All attendants agreed that clear records were essential to their work, and could benefit all aspects of the health and social care system.

The views expressed by participants in the workshop will inform the development of standards for recording a child’s birth and early development history. The first of three online survey consultations will go live in May 2017, with the second and third workshops for Child Health Events taking place in June and July respectively. The final report should be delivered in September before it goes out for endorsement, and is likely to be published in late 2017/early 2018.

Read about the digital child health information standard or contact or read NHS England’s strategy, Transforming child health information.

The PRSB at e-health week

The PRSB exhibited at the UK e-health week event at Olympia earlier this month, to promote the development and integration of standards for better care.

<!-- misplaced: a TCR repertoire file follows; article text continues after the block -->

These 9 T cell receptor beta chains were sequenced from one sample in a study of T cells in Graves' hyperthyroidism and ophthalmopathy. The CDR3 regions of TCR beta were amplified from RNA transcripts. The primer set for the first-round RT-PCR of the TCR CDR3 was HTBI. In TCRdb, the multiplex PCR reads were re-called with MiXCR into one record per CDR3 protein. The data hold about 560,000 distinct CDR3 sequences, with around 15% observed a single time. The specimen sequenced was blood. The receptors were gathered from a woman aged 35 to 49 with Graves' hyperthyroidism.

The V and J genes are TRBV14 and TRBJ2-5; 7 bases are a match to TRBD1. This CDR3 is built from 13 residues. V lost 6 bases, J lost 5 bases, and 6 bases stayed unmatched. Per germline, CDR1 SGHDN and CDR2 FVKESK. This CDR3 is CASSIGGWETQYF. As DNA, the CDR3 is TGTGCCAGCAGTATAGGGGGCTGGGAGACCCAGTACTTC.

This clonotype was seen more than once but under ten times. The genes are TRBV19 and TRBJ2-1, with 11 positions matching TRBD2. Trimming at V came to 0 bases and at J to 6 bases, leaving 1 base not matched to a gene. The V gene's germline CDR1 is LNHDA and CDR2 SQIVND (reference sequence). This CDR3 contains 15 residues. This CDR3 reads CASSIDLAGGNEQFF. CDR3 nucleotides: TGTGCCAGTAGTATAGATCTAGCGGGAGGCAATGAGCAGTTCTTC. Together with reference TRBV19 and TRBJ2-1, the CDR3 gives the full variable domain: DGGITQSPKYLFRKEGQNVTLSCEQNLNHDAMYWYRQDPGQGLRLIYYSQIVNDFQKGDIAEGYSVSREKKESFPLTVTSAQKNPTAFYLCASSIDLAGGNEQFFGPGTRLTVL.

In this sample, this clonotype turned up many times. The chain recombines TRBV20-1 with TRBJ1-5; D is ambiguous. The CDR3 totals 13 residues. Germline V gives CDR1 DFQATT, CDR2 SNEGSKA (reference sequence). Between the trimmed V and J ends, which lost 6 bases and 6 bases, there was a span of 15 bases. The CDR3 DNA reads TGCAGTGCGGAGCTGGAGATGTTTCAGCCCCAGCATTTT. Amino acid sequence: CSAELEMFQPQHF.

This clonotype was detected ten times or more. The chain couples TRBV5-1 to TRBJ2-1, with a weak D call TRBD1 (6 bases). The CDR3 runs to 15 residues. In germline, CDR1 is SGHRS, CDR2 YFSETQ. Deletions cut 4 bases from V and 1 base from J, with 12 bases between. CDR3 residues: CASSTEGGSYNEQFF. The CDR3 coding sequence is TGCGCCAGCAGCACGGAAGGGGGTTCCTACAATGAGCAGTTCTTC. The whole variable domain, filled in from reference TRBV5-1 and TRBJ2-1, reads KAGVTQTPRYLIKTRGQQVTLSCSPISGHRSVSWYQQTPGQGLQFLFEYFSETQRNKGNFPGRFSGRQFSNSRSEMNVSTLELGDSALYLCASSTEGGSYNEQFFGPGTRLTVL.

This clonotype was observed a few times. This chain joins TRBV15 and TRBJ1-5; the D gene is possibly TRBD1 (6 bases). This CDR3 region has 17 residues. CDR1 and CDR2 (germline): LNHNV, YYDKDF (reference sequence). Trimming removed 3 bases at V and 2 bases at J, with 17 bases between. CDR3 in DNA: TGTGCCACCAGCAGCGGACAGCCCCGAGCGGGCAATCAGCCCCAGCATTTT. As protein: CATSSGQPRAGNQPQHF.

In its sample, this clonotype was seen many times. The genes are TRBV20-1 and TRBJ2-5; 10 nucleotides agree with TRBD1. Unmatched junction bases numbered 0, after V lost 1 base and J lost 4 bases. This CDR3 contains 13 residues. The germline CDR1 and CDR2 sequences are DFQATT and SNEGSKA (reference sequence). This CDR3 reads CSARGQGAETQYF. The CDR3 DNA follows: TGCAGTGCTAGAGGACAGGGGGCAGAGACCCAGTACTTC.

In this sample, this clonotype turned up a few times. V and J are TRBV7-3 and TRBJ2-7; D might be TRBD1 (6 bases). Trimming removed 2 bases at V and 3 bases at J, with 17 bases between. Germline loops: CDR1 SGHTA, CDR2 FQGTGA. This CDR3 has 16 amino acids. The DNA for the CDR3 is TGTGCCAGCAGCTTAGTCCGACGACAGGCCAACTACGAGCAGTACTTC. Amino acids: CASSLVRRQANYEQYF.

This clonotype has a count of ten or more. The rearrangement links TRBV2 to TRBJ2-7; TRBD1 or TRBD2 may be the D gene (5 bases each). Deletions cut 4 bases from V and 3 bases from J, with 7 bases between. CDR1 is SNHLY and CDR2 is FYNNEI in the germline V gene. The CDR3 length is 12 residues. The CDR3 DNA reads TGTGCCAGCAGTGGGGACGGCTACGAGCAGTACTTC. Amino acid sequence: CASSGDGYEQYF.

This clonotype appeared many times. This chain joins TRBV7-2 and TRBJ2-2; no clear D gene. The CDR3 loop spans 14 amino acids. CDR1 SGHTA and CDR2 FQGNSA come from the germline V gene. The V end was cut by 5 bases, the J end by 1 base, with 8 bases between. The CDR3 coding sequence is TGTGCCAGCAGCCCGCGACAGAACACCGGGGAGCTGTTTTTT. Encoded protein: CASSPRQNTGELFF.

Education on standards

During a session on clinical leadership for digital health and care, chair of the PRSB, Iain Carpenter, described how standards for care record sharing using digital technology can transform the quality, safety and efficiency of care. He added that achieving the benefits will require clinical vision and leadership. The PRSB will represent the ‘clinical and patient’ voice, to ensure that the information shared through digital records is relevant to the patient and will enhance their care.

During the session (hosted by the British Computing Society), senior lecturer in clinical data science and honorary consultant in cardiology at the Farr Institute of Health Informatics, Dr Ami Banerjee, said that education around information sharing needed to improve if we are to see the benefits of implementation. He pointed out that informatics teaching is highly variable between medical schools, something which needs to change. Banerjee also spoke about the NHS Digital Academy, a virtual organisation that will provide training and development opportunities for chief clinical Information officers (CCIOs), chief information officers (CIOs) and other leaders across the country.